Long after Danny and the Juniors proclaimed "rock'n'roll is here to stay," the veteran local DJs at KSUP-FM hope live local radio will live on at their Juneau station.
The rock station went on the air 20 years ago this month, running satellite programming, recalled Kelly Peres, its current operations manager, who has been there from the start. He came to Juneau 30 years ago this month to work at sister station KINY.
Plans at KSUP changed when the orbit of the satellite providing the service fell below Juneau's horizon late in the year, he said.
The scramble that followed turned out to be great for the station, morning man Peres and afternoon announcer Rockin' Ron Davis agreed. Davis, the current program director, came to the station 17½ years ago.
"Local radio should always be local and live," Davis said. "Fortunately, we've been able to maintain that."
"Radio is intended to be part of the community," Peres said, explaining that his listeners share the city with the tramway, tourism and the Legislature. "We live here. We work here. We play here."
Saturday the station, which still plays rock at 106.3 FM, will honor Peres and Davis at its 20th birthday party, beginning at 8 p.m. at Marlintini's Lounge, 9121 Glacier Highway. People 21 and over are invited.
Peres arrived in Juneau two days after Alaska voted to move the capital from Juneau, he said. It was probably raining, he said. The capital stayed, and he doesn't regret coming here instead of Blythe, Calif., a desert city on the Arizona border that offered him a job at the same time.
Davis said he came to Juneau in 1984 to work for KTKU-FM before moving to KSUP. "There weren't a heck of a lot of stations in town."
"We've always done a rock format," Davis said, although the sort of rock music featured on the station has changed.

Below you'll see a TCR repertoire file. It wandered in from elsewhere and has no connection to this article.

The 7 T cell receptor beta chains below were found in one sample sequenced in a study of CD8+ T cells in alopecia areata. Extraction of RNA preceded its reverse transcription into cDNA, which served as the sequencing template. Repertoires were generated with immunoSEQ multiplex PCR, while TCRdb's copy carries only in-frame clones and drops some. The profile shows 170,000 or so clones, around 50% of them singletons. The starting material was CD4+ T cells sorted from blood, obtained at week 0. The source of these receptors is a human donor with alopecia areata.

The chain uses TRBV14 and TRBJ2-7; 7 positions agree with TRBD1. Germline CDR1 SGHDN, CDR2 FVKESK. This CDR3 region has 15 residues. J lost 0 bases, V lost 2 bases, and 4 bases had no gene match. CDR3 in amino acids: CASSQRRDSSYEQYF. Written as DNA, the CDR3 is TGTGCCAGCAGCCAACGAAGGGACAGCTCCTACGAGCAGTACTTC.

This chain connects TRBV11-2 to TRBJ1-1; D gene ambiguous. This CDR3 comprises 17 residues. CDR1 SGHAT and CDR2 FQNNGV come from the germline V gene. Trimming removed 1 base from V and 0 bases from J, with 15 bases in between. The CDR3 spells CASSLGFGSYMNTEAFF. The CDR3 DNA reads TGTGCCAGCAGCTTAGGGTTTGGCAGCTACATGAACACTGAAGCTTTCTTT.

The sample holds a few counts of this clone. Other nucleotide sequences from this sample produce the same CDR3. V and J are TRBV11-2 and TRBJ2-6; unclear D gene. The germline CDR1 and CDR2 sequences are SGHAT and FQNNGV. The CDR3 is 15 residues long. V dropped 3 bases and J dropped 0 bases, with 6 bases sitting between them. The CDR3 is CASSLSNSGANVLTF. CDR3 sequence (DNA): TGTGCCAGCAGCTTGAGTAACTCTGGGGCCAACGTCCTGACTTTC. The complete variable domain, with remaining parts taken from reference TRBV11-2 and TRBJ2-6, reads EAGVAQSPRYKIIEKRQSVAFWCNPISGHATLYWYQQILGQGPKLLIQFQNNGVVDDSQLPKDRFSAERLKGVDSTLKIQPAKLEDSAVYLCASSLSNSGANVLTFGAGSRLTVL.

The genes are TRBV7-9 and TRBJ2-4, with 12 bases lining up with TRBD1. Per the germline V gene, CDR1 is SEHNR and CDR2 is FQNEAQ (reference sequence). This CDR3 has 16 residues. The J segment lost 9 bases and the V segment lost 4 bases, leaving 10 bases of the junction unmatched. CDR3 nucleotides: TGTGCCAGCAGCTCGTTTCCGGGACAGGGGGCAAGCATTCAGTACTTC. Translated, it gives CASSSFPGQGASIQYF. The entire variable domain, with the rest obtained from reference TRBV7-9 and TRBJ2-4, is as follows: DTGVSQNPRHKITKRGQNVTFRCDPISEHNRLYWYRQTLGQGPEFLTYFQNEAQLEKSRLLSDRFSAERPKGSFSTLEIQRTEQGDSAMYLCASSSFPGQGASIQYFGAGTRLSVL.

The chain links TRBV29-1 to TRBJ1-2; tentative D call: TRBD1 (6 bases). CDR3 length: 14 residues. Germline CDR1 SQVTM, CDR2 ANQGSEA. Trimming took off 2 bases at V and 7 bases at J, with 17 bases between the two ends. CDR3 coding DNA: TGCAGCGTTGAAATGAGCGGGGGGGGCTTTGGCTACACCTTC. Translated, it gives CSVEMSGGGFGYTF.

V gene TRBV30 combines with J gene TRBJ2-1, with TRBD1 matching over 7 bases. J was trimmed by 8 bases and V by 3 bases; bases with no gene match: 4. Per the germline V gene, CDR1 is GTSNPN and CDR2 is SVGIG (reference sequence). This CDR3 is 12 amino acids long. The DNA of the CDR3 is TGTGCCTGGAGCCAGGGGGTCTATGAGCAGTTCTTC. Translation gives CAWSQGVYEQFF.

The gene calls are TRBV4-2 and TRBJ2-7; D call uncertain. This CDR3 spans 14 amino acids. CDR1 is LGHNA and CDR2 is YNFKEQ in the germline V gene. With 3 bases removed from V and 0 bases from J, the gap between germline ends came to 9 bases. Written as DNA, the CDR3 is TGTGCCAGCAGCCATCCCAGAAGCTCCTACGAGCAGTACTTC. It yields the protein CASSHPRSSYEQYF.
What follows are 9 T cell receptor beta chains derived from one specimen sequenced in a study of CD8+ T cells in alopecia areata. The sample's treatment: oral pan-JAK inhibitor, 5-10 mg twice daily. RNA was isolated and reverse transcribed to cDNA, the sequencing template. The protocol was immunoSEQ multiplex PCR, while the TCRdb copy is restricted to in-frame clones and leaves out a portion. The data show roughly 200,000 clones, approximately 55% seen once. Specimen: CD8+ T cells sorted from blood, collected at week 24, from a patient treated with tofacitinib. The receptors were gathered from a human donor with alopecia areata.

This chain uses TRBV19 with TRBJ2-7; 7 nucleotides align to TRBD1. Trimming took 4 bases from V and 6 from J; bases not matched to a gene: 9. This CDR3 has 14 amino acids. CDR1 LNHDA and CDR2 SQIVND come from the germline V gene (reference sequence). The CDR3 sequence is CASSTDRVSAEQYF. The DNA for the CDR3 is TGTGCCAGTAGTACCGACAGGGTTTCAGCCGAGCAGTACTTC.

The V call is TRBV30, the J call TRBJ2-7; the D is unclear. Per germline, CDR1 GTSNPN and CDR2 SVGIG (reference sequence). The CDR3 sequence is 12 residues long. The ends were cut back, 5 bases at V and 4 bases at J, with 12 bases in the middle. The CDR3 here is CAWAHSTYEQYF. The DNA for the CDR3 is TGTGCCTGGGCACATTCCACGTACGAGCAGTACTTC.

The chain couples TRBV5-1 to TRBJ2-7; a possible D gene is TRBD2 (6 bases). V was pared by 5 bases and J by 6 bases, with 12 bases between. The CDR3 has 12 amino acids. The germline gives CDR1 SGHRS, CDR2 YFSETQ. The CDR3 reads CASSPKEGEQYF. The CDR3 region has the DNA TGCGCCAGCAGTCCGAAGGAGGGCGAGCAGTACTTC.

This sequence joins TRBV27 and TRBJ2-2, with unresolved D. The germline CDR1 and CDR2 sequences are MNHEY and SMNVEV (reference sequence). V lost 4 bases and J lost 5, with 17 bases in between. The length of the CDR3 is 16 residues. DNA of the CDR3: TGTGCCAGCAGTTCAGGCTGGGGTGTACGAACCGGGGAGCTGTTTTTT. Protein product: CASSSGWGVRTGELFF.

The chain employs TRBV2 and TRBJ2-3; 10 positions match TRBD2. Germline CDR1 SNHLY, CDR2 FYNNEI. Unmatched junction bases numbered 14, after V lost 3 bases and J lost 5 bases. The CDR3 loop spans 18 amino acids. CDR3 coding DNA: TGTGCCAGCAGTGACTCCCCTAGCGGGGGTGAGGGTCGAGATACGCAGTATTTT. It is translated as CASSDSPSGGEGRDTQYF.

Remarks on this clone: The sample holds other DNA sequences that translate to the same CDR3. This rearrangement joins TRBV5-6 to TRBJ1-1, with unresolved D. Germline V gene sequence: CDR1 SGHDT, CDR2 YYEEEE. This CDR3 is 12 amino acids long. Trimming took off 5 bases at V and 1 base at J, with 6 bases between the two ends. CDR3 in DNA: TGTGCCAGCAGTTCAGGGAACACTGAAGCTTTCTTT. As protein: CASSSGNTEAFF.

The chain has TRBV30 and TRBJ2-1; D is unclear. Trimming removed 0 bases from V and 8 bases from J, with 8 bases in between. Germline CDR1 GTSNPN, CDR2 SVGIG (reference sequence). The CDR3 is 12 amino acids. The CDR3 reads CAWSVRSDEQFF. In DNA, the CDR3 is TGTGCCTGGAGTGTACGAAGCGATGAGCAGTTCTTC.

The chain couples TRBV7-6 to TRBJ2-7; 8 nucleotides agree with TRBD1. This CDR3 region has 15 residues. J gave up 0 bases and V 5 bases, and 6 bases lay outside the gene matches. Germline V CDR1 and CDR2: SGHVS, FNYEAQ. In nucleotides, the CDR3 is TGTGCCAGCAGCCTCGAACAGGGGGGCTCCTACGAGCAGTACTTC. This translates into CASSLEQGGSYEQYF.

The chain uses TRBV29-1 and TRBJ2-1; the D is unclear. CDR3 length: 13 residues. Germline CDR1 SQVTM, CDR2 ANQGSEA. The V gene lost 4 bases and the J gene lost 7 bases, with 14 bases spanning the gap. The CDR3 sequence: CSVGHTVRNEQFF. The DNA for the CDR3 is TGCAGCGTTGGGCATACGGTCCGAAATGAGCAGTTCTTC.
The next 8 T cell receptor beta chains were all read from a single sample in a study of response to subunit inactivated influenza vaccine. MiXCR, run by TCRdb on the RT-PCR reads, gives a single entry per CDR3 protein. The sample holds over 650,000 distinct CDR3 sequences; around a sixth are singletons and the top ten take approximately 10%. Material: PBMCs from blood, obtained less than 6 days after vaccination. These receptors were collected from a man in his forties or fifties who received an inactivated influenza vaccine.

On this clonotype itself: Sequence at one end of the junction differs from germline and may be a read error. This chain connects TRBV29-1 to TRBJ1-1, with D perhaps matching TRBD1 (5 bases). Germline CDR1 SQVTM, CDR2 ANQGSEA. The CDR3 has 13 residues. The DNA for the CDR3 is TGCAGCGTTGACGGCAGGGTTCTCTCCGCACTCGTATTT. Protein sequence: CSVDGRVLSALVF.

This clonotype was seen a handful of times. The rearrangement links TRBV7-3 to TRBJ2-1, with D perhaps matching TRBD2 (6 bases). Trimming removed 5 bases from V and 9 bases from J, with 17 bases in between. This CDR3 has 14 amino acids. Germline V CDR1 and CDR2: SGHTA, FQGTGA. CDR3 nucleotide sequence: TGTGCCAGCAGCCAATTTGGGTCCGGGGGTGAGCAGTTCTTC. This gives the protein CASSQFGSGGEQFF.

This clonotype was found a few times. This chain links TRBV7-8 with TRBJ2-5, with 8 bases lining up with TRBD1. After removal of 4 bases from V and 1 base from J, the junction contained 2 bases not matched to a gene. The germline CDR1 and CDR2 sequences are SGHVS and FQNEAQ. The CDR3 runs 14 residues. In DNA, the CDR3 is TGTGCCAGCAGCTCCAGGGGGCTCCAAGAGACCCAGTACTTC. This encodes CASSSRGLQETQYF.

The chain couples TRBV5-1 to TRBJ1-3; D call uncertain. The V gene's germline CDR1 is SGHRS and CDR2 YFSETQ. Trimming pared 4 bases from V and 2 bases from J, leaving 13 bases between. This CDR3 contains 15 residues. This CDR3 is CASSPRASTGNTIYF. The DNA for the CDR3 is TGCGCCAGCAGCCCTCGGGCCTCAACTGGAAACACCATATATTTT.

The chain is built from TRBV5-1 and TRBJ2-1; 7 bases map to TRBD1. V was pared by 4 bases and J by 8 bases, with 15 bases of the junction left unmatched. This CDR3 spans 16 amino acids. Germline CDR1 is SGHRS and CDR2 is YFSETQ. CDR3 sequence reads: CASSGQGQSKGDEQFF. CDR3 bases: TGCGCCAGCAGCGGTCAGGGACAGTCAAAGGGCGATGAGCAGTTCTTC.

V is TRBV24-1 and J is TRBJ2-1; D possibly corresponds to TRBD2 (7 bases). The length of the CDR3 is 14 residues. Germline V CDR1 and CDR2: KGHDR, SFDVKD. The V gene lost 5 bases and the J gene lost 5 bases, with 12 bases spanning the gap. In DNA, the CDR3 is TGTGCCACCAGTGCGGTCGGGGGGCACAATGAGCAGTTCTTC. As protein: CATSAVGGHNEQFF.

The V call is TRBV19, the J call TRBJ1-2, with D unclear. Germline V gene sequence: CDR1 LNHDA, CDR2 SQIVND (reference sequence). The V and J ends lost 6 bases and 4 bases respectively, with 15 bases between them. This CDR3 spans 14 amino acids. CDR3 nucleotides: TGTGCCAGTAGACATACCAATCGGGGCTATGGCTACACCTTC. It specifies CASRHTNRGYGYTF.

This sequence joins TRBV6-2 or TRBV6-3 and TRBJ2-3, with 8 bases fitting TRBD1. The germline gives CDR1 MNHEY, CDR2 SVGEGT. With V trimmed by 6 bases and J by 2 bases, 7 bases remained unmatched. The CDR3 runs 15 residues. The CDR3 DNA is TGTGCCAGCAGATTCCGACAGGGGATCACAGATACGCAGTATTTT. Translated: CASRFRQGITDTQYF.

Peres said that has enabled KSUP to have rock pretty well covered from Bruce Springsteen on.
"Now there are seven or eight different kinds of rock, but the later Beatles and forward is what KSUP is all about," he said.
The station plays a broader swath of music than stations in the Lower 48 might offer - "Melissa to Metallica," Davis said, describing the range of music from the acoustic stylings of Melissa Etheridge to a heavy metal band.
In most of the country, stations are more specific about the sort of music the DJs play. And satellite services and syndicated announcers are displacing a lot of the local radio jobs that used to be available.
Peres said the "DJ" label isn't technically correct anymore because they don't spin records. Vinyl discs and even open-reel tapes and compact discs have given way to computer files. The station has about 5,000 to 6,000 songs readily available and 8,000 to 10,00 that can be found.
He said request shows used to require searching for songs in the library. Now he finds them fun.
"They generate phone calls," he said.
Peres said he got into radio for the music after playing in bands, but it's the community that makes the job fun. Although he gets into work at 3 a.m., he said he likes to be there for people in the morning as they face a 10- to 12-mile commute on Egan Drive.
"That's what local radio does," he said.
When motorists skid through ice patches on their way to work, they can punch star-106 on their cell phones to let him know, he said.
"It serves the community," Davis said. Satellite and pre-recorded radio announcers are good enough that many people can't tell they're not in Juneau. But they can't sound like they're part of Juneau.
"Kelly and I try to keep a local focus," he said. When people talk to him about his job, it's often not about the music, but about trivia and his contests. He has given away a Bullwinkle's pizza just about every weekday afternoon for almost 17 years.
"It's absolutely a lot of fun to be in a town this size and still do what I do," he said.
Peres said that with satellite radio services going directly to the listener, more broadcast stations might be returning to what radio does best, and what KSUP has been doing for almost two decades.
Tony Carroll can be reached at firstname.lastname@example.org.
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